Matter will change this. Operators that want to resell consumer IoT devices and integrate them into the control interfaces that they manage will have access to a broader range of devices. Similarly, consumers who already have devices from one operator will be able to integrate solutions from their provider into their existing smart home system, regardless of the brand of their device.

However, if Matter makes it easier for operators to enhance their smart home services, this could also present a challenge to operators that have already developed their own platforms for aggregating smart home services. When such developments create opportunities for other players to enter the market, those that are already ahead potentially have more to lose. For example, Deutsche Telekom has developed HomeOS, a suite of APIs that acts as a communication layer between its Wi-Fi CPE and third-party smart home devices. Customers can manage smart home devices through the same touchpoints that they use to manage their home Wi-Fi. This is a sophisticated solution that will eventually become easier to reproduce thanks to Matter.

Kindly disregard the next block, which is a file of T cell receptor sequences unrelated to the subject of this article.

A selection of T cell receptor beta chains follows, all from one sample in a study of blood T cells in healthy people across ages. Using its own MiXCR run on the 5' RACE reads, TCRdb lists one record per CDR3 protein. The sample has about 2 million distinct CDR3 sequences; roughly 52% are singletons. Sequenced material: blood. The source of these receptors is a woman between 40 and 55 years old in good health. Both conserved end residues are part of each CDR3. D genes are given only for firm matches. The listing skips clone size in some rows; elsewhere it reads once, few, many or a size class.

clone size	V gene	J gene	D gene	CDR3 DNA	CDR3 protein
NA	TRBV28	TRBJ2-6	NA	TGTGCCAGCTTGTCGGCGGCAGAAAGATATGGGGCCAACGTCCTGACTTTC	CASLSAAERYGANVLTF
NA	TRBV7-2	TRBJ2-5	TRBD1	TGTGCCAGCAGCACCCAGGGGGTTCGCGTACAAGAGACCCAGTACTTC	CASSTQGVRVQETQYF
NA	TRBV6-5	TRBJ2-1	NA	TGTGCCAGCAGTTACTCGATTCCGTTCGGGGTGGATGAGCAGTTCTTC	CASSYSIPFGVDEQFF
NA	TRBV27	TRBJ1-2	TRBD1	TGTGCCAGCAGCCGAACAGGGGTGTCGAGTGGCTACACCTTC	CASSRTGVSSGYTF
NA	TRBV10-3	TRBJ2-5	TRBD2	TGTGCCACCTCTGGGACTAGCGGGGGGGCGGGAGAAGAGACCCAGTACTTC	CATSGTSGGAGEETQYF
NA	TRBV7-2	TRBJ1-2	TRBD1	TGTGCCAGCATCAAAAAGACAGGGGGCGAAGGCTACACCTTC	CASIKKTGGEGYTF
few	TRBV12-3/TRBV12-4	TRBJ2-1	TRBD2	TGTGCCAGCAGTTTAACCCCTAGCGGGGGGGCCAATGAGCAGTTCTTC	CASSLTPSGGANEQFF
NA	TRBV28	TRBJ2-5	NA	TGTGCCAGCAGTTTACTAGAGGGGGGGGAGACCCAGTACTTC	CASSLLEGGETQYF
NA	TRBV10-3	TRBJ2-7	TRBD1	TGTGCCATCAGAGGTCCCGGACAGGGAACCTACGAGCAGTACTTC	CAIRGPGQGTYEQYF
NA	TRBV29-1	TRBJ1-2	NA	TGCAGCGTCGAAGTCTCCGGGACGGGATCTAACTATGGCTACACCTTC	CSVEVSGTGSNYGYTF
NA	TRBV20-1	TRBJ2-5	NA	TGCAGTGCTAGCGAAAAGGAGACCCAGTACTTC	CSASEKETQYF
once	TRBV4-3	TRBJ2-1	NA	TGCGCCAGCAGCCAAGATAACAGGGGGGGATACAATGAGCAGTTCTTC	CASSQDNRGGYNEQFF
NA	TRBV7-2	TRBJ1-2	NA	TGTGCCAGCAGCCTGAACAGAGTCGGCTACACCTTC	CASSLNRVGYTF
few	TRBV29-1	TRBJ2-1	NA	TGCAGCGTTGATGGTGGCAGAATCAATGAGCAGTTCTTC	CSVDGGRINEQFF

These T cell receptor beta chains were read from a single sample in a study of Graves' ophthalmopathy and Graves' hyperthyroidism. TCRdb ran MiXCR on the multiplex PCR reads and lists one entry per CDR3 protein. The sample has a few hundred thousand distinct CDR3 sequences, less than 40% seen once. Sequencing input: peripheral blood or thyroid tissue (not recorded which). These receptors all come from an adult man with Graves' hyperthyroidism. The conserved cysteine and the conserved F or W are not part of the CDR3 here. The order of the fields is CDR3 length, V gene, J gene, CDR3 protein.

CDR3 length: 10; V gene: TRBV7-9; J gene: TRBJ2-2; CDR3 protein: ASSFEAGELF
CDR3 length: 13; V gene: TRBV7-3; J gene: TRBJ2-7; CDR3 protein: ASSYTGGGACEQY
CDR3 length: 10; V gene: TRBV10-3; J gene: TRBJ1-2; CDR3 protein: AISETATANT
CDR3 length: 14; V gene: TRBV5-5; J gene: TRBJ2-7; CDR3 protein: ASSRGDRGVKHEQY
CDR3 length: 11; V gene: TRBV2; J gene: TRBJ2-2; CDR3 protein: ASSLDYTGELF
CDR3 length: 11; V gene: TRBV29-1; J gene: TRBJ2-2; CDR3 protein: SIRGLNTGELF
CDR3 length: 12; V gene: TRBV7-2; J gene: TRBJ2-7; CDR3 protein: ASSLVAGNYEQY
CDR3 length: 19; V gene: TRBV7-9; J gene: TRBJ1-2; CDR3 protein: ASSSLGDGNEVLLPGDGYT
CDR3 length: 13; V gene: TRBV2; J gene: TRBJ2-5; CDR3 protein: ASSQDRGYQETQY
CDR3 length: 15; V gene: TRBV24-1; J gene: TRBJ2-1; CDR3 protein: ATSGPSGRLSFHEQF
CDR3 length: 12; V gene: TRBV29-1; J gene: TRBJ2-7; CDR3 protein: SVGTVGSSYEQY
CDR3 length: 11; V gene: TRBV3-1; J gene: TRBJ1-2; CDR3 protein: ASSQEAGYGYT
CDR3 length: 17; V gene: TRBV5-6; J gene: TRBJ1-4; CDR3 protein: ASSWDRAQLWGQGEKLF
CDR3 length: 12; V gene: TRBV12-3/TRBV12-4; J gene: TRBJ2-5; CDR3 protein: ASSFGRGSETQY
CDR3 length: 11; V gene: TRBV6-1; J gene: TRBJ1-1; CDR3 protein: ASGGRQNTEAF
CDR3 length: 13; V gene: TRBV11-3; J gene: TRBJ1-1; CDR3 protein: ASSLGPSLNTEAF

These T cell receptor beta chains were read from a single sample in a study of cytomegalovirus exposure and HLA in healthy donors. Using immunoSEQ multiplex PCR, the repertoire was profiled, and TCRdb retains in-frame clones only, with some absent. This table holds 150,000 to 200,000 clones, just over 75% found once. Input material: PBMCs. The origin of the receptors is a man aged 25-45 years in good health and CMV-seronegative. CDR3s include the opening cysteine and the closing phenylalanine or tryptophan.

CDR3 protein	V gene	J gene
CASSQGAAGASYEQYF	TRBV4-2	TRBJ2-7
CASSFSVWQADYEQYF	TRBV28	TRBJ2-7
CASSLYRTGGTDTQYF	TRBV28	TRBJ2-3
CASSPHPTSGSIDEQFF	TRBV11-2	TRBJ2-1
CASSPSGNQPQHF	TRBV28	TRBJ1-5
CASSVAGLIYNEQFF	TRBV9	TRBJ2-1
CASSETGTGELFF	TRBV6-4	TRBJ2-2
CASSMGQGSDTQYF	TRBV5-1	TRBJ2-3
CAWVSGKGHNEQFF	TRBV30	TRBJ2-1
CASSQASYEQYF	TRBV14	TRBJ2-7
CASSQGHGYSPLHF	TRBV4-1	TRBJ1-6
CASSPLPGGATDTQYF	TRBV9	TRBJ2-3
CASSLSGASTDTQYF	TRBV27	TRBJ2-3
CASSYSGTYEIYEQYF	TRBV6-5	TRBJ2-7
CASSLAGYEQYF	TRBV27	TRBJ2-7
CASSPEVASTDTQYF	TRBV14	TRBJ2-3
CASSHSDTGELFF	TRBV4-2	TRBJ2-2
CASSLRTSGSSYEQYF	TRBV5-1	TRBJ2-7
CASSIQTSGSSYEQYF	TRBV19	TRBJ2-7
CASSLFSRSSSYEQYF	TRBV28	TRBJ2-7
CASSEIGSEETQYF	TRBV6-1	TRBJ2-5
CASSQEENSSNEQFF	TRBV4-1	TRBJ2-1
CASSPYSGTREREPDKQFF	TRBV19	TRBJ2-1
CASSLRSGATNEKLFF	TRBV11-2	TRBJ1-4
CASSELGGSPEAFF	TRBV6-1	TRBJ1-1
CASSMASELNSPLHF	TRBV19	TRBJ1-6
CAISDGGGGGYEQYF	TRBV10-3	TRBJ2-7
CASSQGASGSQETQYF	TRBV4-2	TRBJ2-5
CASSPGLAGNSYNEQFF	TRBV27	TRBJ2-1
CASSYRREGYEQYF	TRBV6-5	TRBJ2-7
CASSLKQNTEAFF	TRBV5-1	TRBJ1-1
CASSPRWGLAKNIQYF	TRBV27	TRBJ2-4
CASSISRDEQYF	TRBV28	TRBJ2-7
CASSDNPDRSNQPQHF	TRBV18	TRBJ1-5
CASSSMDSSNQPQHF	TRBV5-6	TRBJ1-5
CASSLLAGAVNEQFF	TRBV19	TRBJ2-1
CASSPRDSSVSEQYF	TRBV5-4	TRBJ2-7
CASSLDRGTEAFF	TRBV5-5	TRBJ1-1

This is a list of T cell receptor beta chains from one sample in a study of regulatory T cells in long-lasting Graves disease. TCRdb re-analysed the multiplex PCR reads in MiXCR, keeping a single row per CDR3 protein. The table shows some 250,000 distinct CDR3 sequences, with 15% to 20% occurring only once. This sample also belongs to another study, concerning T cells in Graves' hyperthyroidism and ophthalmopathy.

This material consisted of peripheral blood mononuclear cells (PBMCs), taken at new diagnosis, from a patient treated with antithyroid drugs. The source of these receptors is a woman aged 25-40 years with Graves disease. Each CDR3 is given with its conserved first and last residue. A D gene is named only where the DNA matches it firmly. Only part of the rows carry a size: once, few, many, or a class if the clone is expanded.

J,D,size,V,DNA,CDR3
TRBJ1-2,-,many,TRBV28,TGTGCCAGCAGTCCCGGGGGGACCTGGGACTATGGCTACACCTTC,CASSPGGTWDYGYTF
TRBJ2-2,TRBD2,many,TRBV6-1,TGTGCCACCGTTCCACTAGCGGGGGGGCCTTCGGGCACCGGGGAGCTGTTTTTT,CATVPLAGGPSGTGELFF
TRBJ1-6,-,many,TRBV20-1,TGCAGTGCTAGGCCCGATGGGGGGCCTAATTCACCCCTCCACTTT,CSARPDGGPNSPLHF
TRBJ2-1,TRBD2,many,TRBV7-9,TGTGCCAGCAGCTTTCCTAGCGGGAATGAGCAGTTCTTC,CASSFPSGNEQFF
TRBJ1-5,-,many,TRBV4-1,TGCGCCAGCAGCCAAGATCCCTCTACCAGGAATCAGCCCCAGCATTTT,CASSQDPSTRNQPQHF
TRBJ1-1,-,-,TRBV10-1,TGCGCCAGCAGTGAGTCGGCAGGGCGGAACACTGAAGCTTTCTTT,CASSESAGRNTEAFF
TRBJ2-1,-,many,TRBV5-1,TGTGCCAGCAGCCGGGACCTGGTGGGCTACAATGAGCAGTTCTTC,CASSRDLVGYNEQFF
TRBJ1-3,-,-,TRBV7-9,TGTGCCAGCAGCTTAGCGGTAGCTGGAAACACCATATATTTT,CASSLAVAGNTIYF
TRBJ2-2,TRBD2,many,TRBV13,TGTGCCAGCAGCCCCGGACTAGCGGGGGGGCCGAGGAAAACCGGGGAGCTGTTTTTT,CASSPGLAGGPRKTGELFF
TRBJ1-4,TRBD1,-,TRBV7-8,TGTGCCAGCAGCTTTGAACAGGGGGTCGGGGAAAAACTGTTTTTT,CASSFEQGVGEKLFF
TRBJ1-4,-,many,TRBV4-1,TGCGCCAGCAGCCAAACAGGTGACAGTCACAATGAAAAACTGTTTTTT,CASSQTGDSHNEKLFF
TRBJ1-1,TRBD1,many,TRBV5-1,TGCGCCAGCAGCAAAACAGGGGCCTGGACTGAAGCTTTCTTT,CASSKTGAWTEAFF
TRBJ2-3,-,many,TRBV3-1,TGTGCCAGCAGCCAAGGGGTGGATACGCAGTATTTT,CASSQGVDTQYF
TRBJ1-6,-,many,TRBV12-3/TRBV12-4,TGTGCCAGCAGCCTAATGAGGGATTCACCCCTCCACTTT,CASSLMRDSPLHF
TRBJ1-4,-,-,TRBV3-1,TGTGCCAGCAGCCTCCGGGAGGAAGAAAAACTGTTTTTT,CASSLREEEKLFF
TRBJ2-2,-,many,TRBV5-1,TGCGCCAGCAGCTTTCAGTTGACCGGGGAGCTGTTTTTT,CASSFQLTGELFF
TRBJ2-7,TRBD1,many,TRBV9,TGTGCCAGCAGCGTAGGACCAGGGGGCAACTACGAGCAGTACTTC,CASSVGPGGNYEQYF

Deutsche Telekom currently supports different devices to those supported by Matter. For example, Deutsche Telekom customers can manage connected cameras, whereas Matter cannot yet. However, as Matter adds a broader range of devices to its ecosystem, these developments could erode some of the competitive advantages that Deutsche Telekom has acquired by developing its own smart home aggregation capabilities.

Nonetheless, most operators stand to benefit from Matter because it will allow fixed broadband providers to integrate a broader range of smart home devices into their offerings. This broadens the opportunities that operators have to differentiate their existing connectivity services. Analysys Mason’s research into operator connected home strategies outlines how operators can take advantage of the synergies between wireline connectivity, Wi-Fi and smart home solutions to differentiate their offerings.

1 Question: “Would you be interested in any of the following connected home services?”; n = 15 425.

Article (PDF)